They put his arms behind his back and yanked up his sleeves. Gio felt cold metal clicking into place against his wrists. The truck's engine sputtered to life and its body shook. As he was lifted off the ground to be tossed into the trailer, he caught a momentary glimpse of the yellow light of his second-floor window. Then he was flying through the air, into darkness.
The pain was excruciating, otherworldly. Gio had landed inside the trailer on top of his bound hands, and the edges of the handcuffs digging into his spine felt like a live wire jammed between his vertebrae, making his legs twitch as if he were being electrocuted. When the ache subsided to a dull throb, he realized it would hurt less if he rolled onto his stomach, and it did, and the cool floor felt good against his face. After a while, all that was left was a tender area where the handcuffs had bit into the bone. Gio's thoughts, which the pain had scattered every which way, began to emerge from their hiding places and regroup.
He moved his fingers and toes. They all worked. His spine wasn't broken. He was handcuffed, in the back of a truck, in darkness so thick it felt like velvet. Some distant part of him wondered if he was scared, and he was, but not as much as he thought he would be. Underneath the haze of fear, he was still Gio, the same Gio who had been sitting in his living room just a little while ago, and somehow this recognition of himself gave him a lift, as if he'd met a friend in a strange place. But on its heels came the memory of his lighted window glimpsed moments before they had locked the doors, and of his mother standing in her flour-covered apron, asking him not to go out tonight. They would be cooking and baking until dawn, and with every hour, she would look at the clock and tell herself that he had stayed out that late before. And then the hour would come that he hadn't stayed out until, and then she would start to really worry, quietly and to herself at first but eventually she would have to tell someone, and the panic would spread among the women until they sent their husbands out into the streets to look for him, and his mother would wail I lost my husband, please not my son too . . .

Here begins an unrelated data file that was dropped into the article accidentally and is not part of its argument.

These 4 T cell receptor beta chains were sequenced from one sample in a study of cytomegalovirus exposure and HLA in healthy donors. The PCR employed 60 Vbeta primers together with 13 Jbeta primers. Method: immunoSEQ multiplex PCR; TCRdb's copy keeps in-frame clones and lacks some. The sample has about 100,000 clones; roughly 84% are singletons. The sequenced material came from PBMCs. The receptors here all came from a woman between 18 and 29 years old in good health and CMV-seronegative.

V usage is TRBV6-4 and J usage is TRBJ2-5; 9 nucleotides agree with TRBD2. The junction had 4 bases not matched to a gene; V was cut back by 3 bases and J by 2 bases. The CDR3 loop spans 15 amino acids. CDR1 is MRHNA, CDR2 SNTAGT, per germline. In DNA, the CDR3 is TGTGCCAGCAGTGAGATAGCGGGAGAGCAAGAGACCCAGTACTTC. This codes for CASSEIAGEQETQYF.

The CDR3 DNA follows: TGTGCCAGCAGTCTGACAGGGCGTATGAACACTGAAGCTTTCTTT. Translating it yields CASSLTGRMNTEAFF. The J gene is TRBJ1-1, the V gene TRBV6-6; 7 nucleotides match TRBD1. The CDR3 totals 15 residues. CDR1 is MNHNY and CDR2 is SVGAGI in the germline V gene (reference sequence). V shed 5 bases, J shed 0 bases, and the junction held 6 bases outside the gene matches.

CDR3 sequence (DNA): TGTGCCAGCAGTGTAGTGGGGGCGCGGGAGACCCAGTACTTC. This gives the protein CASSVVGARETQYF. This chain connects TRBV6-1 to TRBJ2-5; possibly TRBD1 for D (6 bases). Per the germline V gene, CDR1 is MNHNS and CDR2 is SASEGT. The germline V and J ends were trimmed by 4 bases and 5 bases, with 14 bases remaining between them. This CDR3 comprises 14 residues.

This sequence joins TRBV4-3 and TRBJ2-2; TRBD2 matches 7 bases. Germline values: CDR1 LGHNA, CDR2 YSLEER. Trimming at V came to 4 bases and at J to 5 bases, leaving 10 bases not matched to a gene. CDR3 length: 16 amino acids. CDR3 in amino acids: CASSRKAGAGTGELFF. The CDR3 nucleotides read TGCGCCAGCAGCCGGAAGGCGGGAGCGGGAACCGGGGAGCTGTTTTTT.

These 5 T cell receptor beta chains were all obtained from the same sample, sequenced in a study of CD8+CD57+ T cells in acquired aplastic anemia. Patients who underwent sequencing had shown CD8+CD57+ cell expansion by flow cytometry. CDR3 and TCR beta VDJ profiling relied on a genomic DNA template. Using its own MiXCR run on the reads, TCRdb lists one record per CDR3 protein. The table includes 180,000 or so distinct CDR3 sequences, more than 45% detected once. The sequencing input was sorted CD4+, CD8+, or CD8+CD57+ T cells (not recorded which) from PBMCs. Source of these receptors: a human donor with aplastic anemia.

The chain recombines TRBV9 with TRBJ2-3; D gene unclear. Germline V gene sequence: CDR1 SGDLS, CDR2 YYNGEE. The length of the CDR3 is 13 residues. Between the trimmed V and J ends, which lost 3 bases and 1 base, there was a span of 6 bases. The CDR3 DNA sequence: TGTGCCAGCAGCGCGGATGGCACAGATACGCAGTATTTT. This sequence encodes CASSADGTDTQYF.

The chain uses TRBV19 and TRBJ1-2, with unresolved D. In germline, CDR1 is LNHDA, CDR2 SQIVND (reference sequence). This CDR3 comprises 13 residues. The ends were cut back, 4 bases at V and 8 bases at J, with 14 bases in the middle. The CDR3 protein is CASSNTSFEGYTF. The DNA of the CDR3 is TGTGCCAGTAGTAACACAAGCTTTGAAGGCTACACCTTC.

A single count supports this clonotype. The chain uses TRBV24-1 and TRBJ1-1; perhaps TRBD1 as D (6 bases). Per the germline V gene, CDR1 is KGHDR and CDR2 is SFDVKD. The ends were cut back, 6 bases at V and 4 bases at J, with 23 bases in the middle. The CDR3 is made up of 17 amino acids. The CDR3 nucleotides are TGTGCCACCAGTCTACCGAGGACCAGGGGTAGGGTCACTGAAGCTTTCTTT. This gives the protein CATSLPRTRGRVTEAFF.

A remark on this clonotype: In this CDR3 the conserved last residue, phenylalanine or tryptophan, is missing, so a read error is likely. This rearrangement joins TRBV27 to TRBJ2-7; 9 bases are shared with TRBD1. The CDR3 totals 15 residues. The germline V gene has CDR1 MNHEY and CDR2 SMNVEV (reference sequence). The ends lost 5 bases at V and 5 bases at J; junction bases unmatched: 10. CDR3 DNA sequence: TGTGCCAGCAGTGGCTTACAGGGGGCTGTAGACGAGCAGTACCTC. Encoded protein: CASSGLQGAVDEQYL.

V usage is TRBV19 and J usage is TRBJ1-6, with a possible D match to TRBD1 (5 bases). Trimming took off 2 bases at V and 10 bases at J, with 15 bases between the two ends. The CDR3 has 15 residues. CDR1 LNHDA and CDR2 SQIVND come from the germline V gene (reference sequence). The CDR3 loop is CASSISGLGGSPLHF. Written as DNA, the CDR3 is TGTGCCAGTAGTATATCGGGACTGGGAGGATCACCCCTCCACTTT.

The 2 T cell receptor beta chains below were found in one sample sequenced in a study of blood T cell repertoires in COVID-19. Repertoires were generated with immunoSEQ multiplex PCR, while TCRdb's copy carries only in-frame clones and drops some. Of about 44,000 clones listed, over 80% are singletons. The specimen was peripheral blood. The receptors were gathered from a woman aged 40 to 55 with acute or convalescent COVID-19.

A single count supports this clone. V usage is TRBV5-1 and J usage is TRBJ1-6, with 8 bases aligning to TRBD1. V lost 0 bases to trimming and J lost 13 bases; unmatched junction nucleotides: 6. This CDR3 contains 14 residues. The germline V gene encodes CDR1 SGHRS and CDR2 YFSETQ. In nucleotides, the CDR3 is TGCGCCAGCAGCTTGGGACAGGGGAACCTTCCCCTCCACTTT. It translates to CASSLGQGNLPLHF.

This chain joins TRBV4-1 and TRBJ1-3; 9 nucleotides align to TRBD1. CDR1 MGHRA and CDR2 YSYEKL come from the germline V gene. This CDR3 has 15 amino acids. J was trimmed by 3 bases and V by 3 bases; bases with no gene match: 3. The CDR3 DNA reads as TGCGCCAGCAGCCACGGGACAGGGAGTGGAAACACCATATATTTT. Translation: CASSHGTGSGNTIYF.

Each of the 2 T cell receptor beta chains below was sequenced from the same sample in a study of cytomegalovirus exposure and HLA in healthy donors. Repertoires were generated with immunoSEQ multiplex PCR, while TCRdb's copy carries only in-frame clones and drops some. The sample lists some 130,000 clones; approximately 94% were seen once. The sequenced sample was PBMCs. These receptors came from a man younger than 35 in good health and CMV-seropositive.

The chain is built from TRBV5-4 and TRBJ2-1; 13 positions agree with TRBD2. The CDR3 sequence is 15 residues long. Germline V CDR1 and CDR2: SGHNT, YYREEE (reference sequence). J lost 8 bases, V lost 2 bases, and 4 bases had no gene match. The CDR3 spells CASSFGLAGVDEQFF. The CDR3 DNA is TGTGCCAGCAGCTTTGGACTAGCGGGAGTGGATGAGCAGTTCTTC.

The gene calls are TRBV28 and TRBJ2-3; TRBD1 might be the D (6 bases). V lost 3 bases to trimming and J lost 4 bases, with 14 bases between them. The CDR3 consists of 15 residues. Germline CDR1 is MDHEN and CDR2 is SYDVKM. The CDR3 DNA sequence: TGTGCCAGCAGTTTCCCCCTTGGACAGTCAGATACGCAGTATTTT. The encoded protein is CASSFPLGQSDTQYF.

Gio took a deep breath, willing himself to be brave, willing himself to think.
Why aren't you wearing it, boy? Not good enough for you?
It was about the jacket, then. The jacket that Artyom stole that afternoon, at the soccer game. Artyom, who never fought because one of his legs was shorter than the other, whose family lived in a shack that overlooked a sewage canal, who stole often and well but only from outside of his neighborhood and never, never from the house of a friend. Artyom, his friend since kindergarten, who several years ago stood up at the funeral feast of Gio's father, not ashamed of his threadbare shirt and Armenian accent, and in a cracking adolescent voice said a toast that made grown men wipe tears from their eyes.
Even if I'd never heard the word vashkatsoba, I would die before I ratted Artyom out, thought Gio.
The truck came to a sudden stop. The cab's doors creaked open and shut, and he could hear muted voices outside, discussing. Then the trailer doors opened and someone clambered inside. Gio felt a presence over his shoulder.
"Sorry about the rough ride, little brother. I guess big time gangsters like you are used to riding in limousines."
Before Gio could answer, he felt himself being picked up by his belt and half dragged, half carried out of the truck to be dumped on cold, moist ground.
The first thing he saw were the scant lights of Tbilisi scattered over two hills several kilometers away. The landscape around him, illuminated by a pale full moon rising in the west, was a dark, featureless silhouette. Gio heard the gentle lap lap of water somewhere nearby, and he realized where he was. It was the Sea of Tbilisi, a Soviet-built reservoir on the outskirts of the city, the place to go if you had a particularly willing girl—or, so the legends said, if you had to bury a body.